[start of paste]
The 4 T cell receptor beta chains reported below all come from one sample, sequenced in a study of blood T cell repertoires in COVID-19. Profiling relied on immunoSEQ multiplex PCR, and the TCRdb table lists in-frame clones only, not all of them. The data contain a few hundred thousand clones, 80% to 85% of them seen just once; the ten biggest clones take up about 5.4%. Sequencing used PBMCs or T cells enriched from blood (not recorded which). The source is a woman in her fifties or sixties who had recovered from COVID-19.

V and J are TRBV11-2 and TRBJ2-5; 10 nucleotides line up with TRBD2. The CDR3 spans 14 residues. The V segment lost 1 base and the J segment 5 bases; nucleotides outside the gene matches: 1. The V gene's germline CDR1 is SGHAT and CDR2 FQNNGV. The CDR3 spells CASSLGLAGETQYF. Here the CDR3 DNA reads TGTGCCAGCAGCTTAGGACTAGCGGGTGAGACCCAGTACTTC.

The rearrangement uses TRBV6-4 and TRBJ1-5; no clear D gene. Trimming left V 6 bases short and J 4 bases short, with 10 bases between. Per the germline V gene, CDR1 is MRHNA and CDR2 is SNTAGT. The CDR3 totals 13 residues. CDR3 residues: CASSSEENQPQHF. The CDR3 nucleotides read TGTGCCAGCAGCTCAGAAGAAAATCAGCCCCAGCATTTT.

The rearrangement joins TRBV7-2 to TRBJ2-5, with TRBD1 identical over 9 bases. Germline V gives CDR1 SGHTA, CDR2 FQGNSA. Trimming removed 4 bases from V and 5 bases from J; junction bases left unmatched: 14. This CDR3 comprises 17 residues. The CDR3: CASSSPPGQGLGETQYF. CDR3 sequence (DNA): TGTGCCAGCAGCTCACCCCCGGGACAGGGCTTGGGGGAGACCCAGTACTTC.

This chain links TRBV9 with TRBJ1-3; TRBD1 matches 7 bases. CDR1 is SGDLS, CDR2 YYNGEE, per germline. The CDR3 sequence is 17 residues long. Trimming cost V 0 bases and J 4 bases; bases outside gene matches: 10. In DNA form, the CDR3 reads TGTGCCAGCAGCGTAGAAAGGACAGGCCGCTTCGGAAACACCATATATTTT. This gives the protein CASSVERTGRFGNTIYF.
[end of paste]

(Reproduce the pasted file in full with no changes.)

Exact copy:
The 4 T cell receptor beta chains reported below all come from one sample, sequenced in a study of blood T cell repertoires in COVID-19. Profiling relied on immunoSEQ multiplex PCR, and the TCRdb table lists in-frame clones only, not all of them. The data contain a few hundred thousand clones, 80% to 85% of them seen just once; the ten biggest clones take up about 5.4%. Sequencing used PBMCs or T cells enriched from blood (not recorded which). The source is a woman in her fifties or sixties who had recovered from COVID-19.

V and J are TRBV11-2 and TRBJ2-5; 10 nucleotides line up with TRBD2. The CDR3 spans 14 residues. The V segment lost 1 base and the J segment 5 bases; nucleotides outside the gene matches: 1. The V gene's germline CDR1 is SGHAT and CDR2 FQNNGV. The CDR3 spells CASSLGLAGETQYF. Here the CDR3 DNA reads TGTGCCAGCAGCTTAGGACTAGCGGGTGAGACCCAGTACTTC.

The rearrangement uses TRBV6-4 and TRBJ1-5; no clear D gene. Trimming left V 6 bases short and J 4 bases short, with 10 bases between. Per the germline V gene, CDR1 is MRHNA and CDR2 is SNTAGT. The CDR3 totals 13 residues. CDR3 residues: CASSSEENQPQHF. The CDR3 nucleotides read TGTGCCAGCAGCTCAGAAGAAAATCAGCCCCAGCATTTT.

The rearrangement joins TRBV7-2 to TRBJ2-5, with TRBD1 identical over 9 bases. Germline V gives CDR1 SGHTA, CDR2 FQGNSA. Trimming removed 4 bases from V and 5 bases from J; junction bases left unmatched: 14. This CDR3 comprises 17 residues. The CDR3: CASSSPPGQGLGETQYF. CDR3 sequence (DNA): TGTGCCAGCAGCTCACCCCCGGGACAGGGCTTGGGGGAGACCCAGTACTTC.

This chain links TRBV9 with TRBJ1-3; TRBD1 matches 7 bases. CDR1 is SGDLS, CDR2 YYNGEE, per germline. The CDR3 sequence is 17 residues long. Trimming cost V 0 bases and J 4 bases; bases outside gene matches: 10. In DNA form, the CDR3 reads TGTGCCAGCAGCGTAGAAAGGACAGGCCGCTTCGGAAACACCATATATTTT. This gives the protein CASSVERTGRFGNTIYF.